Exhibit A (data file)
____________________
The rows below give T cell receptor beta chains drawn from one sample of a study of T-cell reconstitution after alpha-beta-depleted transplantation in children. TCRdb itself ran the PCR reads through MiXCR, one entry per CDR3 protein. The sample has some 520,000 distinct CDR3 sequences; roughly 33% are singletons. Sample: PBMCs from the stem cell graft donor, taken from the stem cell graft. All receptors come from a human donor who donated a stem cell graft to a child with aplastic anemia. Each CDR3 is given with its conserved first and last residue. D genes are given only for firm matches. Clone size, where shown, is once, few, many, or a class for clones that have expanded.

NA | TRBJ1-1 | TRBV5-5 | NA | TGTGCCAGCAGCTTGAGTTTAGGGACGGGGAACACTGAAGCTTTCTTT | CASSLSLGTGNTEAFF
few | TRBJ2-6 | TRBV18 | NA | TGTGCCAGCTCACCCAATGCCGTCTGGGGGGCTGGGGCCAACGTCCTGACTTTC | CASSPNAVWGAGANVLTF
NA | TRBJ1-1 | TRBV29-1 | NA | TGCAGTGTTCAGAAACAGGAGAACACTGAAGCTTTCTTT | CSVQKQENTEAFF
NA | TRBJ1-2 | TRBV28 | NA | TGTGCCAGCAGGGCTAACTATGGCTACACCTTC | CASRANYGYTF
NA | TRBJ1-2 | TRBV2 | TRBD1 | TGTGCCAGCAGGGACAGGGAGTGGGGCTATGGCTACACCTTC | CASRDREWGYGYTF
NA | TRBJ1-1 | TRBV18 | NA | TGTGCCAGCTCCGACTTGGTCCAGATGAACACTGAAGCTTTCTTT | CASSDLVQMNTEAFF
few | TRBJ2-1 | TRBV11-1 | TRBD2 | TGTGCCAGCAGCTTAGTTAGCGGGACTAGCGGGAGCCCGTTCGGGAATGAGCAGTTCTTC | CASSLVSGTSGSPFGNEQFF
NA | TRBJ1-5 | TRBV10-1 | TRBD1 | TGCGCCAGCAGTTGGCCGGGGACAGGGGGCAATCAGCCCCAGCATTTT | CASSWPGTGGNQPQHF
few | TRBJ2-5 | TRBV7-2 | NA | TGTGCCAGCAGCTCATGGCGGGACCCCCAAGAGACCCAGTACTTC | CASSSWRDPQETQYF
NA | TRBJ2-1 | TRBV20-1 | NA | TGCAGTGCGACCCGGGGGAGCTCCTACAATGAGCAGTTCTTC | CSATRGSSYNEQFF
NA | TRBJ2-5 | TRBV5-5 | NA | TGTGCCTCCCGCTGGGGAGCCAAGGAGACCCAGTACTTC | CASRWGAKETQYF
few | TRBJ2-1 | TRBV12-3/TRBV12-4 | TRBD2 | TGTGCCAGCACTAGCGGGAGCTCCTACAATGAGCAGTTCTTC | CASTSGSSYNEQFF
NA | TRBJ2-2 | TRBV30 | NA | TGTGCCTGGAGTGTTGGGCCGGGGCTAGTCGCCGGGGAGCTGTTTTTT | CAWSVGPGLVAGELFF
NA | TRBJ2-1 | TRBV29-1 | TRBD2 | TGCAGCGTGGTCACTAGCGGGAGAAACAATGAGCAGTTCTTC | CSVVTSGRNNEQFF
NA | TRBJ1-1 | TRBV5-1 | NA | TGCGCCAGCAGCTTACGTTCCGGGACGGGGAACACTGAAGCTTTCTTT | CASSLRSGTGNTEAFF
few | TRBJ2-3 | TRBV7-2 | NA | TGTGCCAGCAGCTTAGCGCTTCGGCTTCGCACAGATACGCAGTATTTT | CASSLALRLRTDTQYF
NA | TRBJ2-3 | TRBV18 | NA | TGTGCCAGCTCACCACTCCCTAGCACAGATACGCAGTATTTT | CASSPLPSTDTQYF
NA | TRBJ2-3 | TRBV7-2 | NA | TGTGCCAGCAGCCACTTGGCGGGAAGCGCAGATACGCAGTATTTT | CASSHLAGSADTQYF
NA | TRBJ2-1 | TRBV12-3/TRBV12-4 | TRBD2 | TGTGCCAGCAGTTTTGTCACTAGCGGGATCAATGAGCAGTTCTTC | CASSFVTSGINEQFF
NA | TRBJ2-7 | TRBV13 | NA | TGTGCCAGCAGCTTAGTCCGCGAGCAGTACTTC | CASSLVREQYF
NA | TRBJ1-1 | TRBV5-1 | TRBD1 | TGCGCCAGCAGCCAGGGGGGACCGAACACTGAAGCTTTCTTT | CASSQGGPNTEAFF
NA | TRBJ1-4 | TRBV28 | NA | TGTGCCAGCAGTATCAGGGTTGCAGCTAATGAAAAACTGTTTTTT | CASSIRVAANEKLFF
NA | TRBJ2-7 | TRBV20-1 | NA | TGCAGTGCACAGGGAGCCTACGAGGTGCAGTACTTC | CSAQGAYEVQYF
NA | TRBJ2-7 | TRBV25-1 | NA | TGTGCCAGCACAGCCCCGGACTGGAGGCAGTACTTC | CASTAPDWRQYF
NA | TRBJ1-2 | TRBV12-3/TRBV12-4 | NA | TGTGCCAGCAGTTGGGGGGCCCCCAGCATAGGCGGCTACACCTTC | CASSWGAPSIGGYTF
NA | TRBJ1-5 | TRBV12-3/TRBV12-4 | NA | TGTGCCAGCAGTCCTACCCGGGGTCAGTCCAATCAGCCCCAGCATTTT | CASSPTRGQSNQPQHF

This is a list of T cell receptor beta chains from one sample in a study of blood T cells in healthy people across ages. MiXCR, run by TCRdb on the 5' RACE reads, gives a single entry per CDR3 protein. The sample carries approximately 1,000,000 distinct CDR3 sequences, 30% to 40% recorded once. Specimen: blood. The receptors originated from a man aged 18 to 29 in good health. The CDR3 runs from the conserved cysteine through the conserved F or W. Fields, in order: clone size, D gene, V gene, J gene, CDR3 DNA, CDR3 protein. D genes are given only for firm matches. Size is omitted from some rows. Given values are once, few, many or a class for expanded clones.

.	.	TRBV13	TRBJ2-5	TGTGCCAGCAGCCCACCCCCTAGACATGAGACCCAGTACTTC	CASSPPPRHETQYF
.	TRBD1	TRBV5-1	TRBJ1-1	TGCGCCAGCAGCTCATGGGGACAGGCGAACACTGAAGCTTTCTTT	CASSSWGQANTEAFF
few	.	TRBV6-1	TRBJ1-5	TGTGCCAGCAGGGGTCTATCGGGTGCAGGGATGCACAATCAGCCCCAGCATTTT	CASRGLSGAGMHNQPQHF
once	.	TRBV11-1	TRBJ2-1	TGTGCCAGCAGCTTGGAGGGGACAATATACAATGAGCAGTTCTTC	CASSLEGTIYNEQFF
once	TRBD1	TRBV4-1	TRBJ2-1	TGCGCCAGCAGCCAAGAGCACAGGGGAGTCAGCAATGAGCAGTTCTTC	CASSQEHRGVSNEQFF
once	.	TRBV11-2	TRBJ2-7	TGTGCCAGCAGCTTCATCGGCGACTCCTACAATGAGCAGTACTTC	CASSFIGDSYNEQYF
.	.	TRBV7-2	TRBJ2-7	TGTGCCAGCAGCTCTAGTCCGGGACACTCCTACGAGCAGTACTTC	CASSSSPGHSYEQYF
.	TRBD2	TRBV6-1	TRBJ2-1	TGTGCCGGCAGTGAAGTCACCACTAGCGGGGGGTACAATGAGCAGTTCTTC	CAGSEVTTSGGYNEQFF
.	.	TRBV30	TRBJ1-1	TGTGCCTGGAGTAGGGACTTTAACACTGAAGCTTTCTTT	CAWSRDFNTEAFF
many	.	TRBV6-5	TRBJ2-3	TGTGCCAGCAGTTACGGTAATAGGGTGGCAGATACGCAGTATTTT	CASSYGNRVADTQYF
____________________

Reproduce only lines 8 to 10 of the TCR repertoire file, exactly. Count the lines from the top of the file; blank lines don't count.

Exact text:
few | TRBJ2-1 | TRBV11-1 | TRBD2 | TGTGCCAGCAGCTTAGTTAGCGGGACTAGCGGGAGCCCGTTCGGGAATGAGCAGTTCTTC | CASSLVSGTSGSPFGNEQFF
NA | TRBJ1-5 | TRBV10-1 | TRBD1 | TGCGCCAGCAGTTGGCCGGGGACAGGGGGCAATCAGCCCCAGCATTTT | CASSWPGTGGNQPQHF
few | TRBJ2-5 | TRBV7-2 | NA | TGTGCCAGCAGCTCATGGCGGGACCCCCAAGAGACCCAGTACTTC | CASSSWRDPQETQYF